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A brief military history of Burma.


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Field Marshal Sir William Slim, General Officer Commanding Fourteenth Army in Burma, 5 March 1945.
At the end of the First Anglo-Burmese War in 1826, the Arakan and Tenasserim regions of coastal Burma were annexed to British India. In 1852, after the Second Anglo-Burmese War, the remainder of Lower Burma was taken by the British. In 1862, British Burma was formed as a chief commissionership of British India. In 1885, after the Third Anglo-Burmese War, Upper Burma was annexed by the British. In 1886, Upper Burma was incorporated into British Burma, which was then elevated to the status of a lieutenant-governorship. Although the Burma in this period of British rule saw tremendous economic growth overall, the growth was arguably detrimental to the better portion of the population of Burma. As Burma was developed into a major rice producer for the British Empire, the influx of Indian workers increased unemployment for the locals, while European land owners slowly expanded their holdings. In terms of treatment of the local peoples, the British systematically uprooted entire villages and transported them to other areas of Burma in an attempt to disrupt the resistance movement. The British did employ some locals, namely the Karen people, which made up of about 25% of the population; the animosity that between the Karen minority and the Burmese majority had already existed prior to the British entry, would be further developed during this time period, and lasting into the modern era.

In the 1920s, reforms in British Burma began to give the Burmese people more power in the colonial government, while a university was established to improve the education system. While these reforms somewhat calmed the resistance movement, the very essence of the colonial government itself continued to stir nationalist sentiments. The 1930s saw the development of student groups and political groups dedicated to anti-British causes. In 1937, British Burma was separated from British India, forming a colony of its own; Ba Maw became the first prime minister of the colony. In 1938, Anglo-Burmese tension escalated as strikes and protests which began in the oil fields of central Burma spread across the entire colony, resulting in several deaths as protestors and the police clashed. Ba Maw was succeeded by his political rival U Saw in 1939.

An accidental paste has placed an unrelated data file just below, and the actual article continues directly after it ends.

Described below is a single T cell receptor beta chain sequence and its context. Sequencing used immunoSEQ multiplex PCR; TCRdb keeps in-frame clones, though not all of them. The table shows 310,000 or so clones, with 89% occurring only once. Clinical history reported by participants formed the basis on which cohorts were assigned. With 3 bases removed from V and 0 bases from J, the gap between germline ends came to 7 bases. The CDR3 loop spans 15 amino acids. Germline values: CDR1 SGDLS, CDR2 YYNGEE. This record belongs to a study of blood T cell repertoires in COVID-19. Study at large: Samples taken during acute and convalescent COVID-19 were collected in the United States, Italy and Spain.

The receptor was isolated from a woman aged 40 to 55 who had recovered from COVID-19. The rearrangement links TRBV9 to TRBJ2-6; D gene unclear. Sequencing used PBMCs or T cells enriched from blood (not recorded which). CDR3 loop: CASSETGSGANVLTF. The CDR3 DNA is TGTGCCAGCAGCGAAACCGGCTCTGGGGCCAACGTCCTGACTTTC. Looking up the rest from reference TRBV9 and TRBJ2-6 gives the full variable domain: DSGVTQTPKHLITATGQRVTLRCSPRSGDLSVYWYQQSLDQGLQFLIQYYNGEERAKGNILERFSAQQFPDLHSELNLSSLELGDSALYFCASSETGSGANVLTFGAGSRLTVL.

The pre-war population of Burma was just over 16 million. 10 million of which were Burmese, four million were Karen, and the remaining two million were of Shan, Kachin, Naga, Mon, Chin, Chinese, and Indian ethnicities.

Military responsibility for Burma was unorganised in the late 1930s and into the early 1940s. Until 1937, the defence of British Burma fell under the jurisdiction of British India. Between 1937 and 1940, various British chiefs of staff oversaw its defences. In 1940, Burma was transferred under the Far Eastern Command based in Singapore. Finally, starting in late 1941 after the outbreak of the Pacific War through early 1942, Burma fell under the command of ABDACOM. The four separate commands, each with its own prerogatives and priorities, caused none of the defence preparation to be carried out in full. In addition, at least according to the British, not all Burmese administrators working for the colonial government were reliable; in one instance, some Burmese officials approached William Slim to request him not to engage the Japanese in the exclusive Sagaing Hills near Mandalay where many of the elite maintained homes; many of the officials also fled without orders, hampering the British evacuation efforts. The Japanese largely secured Burma by May 1942. The British attempted to attack as early as Sep 1942.